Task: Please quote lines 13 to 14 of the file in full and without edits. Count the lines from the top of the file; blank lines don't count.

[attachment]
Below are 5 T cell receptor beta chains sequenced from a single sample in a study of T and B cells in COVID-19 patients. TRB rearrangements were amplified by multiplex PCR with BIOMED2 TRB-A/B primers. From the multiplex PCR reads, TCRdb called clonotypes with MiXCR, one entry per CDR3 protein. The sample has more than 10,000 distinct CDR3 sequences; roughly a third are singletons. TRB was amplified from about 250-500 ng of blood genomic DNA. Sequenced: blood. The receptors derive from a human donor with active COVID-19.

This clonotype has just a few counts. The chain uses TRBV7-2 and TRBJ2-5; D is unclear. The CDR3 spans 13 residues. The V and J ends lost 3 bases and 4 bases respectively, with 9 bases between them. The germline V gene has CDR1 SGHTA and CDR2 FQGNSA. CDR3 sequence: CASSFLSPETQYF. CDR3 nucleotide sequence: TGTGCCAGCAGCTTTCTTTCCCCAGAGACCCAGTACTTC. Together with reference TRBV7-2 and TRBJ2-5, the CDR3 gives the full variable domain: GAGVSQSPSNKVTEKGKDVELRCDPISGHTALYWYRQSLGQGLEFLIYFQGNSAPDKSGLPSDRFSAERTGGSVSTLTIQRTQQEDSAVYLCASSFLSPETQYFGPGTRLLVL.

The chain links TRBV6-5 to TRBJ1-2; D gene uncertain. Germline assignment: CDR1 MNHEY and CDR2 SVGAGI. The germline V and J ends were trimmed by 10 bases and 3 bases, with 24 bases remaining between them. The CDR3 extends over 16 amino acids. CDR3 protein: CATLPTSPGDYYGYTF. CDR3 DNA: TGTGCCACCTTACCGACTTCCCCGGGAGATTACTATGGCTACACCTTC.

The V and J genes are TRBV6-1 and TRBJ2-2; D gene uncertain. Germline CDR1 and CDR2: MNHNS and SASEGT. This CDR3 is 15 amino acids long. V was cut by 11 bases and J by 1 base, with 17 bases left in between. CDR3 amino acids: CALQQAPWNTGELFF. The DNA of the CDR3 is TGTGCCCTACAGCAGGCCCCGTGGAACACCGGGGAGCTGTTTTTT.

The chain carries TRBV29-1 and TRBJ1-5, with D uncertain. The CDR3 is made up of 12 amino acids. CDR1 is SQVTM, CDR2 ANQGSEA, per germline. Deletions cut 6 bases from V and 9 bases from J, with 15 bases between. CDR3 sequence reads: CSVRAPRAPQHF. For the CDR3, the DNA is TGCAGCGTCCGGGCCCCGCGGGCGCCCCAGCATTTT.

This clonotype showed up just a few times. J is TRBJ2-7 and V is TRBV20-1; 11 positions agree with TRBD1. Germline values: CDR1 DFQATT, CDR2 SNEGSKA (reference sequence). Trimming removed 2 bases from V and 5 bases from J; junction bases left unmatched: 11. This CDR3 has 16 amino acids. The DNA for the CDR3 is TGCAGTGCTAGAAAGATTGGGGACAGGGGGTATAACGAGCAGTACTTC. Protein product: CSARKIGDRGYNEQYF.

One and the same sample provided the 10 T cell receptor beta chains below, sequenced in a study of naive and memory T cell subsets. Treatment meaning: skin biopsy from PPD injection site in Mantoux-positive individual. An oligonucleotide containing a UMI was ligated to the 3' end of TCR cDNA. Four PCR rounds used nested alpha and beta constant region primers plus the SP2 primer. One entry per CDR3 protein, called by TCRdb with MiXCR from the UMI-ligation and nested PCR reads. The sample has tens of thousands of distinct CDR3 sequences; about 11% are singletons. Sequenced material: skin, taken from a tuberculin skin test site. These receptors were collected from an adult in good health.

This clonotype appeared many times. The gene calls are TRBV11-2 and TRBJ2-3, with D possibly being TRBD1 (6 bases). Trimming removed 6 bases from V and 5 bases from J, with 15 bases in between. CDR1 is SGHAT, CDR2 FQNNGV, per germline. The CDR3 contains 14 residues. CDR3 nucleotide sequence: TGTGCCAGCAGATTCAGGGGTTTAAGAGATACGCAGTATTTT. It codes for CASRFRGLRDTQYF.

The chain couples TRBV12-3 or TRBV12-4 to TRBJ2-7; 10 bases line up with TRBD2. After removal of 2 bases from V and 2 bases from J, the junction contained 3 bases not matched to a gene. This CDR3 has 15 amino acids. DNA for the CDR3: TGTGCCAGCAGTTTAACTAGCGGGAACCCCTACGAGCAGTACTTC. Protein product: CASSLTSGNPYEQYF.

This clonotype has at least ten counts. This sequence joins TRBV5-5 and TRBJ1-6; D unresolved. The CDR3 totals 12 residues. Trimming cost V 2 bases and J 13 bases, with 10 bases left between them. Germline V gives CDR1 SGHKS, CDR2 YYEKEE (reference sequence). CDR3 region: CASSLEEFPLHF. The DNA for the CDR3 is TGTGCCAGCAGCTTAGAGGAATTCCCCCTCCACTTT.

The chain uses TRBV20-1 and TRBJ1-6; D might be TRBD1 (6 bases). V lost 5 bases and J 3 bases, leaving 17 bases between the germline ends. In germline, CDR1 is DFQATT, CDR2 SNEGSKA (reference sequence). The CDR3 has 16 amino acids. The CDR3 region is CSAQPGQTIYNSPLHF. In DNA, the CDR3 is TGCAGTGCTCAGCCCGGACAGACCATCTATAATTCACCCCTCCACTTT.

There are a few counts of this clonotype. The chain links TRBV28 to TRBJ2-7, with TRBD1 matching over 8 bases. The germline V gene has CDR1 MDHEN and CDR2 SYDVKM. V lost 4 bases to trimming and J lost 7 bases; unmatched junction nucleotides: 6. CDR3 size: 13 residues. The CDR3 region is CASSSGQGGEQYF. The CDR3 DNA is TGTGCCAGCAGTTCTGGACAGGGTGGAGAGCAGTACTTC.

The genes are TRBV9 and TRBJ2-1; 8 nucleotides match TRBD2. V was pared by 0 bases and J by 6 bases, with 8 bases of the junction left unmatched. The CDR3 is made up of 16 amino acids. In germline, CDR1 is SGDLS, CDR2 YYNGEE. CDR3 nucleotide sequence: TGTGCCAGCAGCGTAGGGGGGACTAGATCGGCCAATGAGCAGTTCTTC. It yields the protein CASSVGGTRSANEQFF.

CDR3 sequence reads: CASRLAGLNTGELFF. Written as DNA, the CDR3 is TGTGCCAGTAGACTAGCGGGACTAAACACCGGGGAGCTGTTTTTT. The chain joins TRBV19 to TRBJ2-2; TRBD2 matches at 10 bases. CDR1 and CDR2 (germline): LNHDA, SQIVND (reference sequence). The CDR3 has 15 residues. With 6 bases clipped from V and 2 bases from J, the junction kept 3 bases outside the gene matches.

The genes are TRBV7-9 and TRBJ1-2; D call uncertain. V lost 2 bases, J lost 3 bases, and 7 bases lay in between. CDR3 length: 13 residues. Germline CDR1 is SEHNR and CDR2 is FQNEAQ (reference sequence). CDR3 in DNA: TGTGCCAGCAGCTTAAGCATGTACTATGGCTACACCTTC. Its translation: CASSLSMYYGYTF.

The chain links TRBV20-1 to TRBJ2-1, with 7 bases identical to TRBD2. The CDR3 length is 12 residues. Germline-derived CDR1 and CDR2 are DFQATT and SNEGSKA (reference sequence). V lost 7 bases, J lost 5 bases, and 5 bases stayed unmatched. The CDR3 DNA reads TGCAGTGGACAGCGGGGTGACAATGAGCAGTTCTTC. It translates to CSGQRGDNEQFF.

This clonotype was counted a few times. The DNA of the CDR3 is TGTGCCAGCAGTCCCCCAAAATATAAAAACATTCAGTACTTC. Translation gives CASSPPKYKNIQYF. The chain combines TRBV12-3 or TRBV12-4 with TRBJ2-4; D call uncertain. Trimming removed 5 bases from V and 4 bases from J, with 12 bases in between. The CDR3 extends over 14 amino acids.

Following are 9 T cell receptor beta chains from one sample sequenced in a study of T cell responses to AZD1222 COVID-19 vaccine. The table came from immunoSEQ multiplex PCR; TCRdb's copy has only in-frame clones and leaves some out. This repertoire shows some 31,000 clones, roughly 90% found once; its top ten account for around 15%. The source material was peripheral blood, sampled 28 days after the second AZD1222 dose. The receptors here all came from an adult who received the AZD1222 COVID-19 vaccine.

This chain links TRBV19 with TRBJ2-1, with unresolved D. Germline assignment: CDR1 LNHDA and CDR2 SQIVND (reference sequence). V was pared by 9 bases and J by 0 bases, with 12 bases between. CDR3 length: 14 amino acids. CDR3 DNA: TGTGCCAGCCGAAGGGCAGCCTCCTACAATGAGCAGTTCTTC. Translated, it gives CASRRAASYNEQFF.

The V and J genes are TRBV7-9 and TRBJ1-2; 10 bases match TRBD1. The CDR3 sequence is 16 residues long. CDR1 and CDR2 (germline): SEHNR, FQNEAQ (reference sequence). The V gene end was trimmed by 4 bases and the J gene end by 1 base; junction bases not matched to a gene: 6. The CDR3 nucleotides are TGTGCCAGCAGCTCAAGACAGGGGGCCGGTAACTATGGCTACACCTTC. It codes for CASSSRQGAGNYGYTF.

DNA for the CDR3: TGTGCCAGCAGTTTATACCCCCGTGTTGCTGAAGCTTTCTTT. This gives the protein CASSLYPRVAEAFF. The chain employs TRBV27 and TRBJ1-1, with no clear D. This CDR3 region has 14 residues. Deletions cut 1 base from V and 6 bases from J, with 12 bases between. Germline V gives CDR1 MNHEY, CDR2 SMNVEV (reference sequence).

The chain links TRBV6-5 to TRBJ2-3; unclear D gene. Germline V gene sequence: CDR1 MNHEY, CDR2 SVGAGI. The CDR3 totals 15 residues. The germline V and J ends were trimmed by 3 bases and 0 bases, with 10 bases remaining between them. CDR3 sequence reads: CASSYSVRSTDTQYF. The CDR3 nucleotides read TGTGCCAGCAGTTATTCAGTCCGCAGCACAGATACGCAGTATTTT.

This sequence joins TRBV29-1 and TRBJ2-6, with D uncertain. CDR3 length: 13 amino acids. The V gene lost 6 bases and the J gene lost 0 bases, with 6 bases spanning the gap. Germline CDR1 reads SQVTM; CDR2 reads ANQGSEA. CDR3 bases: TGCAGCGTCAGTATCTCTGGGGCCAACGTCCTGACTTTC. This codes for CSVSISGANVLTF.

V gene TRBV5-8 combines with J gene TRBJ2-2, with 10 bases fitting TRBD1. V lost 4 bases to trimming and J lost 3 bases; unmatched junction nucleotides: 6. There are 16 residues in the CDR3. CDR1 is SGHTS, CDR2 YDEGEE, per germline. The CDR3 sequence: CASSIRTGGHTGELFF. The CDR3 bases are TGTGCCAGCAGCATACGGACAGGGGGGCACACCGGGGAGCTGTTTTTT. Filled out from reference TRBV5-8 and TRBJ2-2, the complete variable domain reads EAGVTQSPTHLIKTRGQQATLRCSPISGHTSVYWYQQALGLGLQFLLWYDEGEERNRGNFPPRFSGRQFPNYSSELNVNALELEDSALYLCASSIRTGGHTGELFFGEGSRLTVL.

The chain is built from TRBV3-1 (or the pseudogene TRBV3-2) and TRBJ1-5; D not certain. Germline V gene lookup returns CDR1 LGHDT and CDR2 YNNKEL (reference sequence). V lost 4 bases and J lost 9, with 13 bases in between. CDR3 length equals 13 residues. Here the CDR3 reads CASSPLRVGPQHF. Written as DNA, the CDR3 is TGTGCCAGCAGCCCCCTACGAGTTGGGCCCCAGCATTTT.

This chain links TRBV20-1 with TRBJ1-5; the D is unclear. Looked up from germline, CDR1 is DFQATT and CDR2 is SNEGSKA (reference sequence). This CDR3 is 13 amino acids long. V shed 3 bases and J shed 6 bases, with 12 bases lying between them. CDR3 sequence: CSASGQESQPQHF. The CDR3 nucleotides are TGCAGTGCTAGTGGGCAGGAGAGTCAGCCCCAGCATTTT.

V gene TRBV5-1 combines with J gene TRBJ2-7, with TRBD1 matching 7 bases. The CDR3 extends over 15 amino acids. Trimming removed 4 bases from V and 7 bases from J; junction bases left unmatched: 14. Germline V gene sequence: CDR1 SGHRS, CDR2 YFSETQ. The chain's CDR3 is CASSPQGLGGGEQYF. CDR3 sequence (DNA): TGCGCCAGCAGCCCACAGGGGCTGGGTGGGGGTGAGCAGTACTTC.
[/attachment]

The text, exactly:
The genes are TRBV9 and TRBJ2-1; 8 nucleotides match TRBD2. V was pared by 0 bases and J by 6 bases, with 8 bases of the junction left unmatched. The CDR3 is made up of 16 amino acids. In germline, CDR1 is SGDLS, CDR2 YYNGEE. CDR3 nucleotide sequence: TGTGCCAGCAGCGTAGGGGGGACTAGATCGGCCAATGAGCAGTTCTTC. It yields the protein CASSVGGTRSANEQFF.

CDR3 sequence reads: CASRLAGLNTGELFF. Written as DNA, the CDR3 is TGTGCCAGTAGACTAGCGGGACTAAACACCGGGGAGCTGTTTTTT. The chain joins TRBV19 to TRBJ2-2; TRBD2 matches at 10 bases. CDR1 and CDR2 (germline): LNHDA, SQIVND (reference sequence). The CDR3 has 15 residues. With 6 bases clipped from V and 2 bases from J, the junction kept 3 bases outside the gene matches.